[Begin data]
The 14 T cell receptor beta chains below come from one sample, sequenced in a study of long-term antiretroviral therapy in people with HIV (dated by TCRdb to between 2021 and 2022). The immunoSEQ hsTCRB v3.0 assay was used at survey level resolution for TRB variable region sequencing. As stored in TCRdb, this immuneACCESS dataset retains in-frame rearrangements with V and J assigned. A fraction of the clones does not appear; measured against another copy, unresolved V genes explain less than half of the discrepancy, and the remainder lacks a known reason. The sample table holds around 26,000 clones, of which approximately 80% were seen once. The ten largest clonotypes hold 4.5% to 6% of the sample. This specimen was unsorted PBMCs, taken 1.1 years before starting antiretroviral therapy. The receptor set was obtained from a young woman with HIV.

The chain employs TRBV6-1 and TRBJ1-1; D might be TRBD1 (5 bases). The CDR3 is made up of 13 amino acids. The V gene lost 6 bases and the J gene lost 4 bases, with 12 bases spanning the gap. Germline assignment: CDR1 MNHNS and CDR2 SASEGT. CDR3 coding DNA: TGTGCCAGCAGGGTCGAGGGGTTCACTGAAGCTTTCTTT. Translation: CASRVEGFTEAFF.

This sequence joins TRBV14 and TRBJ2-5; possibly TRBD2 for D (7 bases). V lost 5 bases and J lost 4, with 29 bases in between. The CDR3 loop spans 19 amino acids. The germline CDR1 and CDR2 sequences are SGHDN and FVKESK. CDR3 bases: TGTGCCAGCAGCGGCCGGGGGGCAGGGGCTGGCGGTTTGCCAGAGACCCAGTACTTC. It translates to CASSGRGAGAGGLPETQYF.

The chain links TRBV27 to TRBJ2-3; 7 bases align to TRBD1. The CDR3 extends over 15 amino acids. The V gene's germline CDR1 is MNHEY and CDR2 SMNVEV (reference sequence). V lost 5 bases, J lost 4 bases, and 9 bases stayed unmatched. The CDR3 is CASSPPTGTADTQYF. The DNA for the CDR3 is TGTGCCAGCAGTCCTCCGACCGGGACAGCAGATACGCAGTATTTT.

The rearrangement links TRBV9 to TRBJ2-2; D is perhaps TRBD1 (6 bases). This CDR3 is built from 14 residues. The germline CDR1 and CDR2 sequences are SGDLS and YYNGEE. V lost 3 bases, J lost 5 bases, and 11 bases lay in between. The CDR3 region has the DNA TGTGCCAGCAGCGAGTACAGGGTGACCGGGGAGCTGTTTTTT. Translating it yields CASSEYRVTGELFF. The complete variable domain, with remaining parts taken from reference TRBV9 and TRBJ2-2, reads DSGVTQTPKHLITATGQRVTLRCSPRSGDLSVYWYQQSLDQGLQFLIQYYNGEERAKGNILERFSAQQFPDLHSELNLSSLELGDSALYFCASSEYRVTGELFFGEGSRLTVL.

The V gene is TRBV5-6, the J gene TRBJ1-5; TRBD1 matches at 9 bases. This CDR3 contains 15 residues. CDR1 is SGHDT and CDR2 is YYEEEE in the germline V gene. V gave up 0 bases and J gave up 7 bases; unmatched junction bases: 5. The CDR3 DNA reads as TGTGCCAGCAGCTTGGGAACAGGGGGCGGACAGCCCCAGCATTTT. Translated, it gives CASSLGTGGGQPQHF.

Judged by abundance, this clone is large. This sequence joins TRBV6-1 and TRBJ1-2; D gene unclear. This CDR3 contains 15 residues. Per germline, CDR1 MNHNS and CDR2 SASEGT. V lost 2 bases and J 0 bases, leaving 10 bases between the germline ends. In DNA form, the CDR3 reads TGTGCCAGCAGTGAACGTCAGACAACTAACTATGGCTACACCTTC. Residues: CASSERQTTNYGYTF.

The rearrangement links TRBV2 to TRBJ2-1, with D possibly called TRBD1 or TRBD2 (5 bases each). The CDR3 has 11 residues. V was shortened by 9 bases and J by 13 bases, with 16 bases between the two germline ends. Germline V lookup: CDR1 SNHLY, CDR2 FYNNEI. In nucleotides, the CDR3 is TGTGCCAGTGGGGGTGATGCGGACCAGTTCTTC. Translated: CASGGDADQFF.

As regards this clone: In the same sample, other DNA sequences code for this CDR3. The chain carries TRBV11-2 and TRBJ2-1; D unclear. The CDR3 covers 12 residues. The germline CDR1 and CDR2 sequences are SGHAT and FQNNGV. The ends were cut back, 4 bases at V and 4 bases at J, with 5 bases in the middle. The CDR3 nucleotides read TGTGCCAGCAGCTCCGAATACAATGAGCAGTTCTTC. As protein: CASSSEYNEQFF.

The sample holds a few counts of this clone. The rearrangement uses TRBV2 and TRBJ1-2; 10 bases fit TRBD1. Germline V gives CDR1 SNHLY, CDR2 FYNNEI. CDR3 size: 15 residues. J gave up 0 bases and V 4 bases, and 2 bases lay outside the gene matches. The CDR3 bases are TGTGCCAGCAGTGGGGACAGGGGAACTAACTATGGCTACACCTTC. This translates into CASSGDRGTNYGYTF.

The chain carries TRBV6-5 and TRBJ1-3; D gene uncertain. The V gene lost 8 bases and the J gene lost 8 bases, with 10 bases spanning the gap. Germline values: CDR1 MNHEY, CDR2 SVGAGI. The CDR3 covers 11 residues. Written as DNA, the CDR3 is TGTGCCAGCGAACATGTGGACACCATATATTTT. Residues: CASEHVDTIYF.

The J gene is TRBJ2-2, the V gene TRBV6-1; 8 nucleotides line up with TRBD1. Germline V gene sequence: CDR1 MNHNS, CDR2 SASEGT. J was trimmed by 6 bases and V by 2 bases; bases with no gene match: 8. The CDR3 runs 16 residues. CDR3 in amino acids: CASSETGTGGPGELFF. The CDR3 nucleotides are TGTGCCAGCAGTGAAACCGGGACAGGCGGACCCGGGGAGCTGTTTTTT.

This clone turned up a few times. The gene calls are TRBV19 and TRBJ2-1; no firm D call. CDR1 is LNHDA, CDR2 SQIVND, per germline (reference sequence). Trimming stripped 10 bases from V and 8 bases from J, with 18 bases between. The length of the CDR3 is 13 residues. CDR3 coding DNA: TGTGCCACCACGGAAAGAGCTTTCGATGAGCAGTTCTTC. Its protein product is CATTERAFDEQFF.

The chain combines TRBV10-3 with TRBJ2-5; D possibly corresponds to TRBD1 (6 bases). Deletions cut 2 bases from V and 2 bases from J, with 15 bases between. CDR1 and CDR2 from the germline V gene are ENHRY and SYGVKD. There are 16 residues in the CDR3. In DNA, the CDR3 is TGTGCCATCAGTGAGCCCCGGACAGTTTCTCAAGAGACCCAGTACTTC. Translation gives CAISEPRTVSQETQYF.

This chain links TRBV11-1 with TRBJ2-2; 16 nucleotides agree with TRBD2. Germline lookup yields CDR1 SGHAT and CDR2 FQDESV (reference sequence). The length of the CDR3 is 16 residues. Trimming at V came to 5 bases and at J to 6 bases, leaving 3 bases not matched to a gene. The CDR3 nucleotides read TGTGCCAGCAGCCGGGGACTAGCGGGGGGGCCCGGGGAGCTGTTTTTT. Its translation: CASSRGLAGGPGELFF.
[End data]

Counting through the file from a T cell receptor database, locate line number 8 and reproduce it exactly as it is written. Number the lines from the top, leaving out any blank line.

The rearrangement links TRBV2 to TRBJ2-1, with D possibly called TRBD1 or TRBD2 (5 bases each). The CDR3 has 11 residues. V was shortened by 9 bases and J by 13 bases, with 16 bases between the two germline ends. Germline V lookup: CDR1 SNHLY, CDR2 FYNNEI. In nucleotides, the CDR3 is TGTGCCAGTGGGGGTGATGCGGACCAGTTCTTC. Translated: CASGGDADQFF.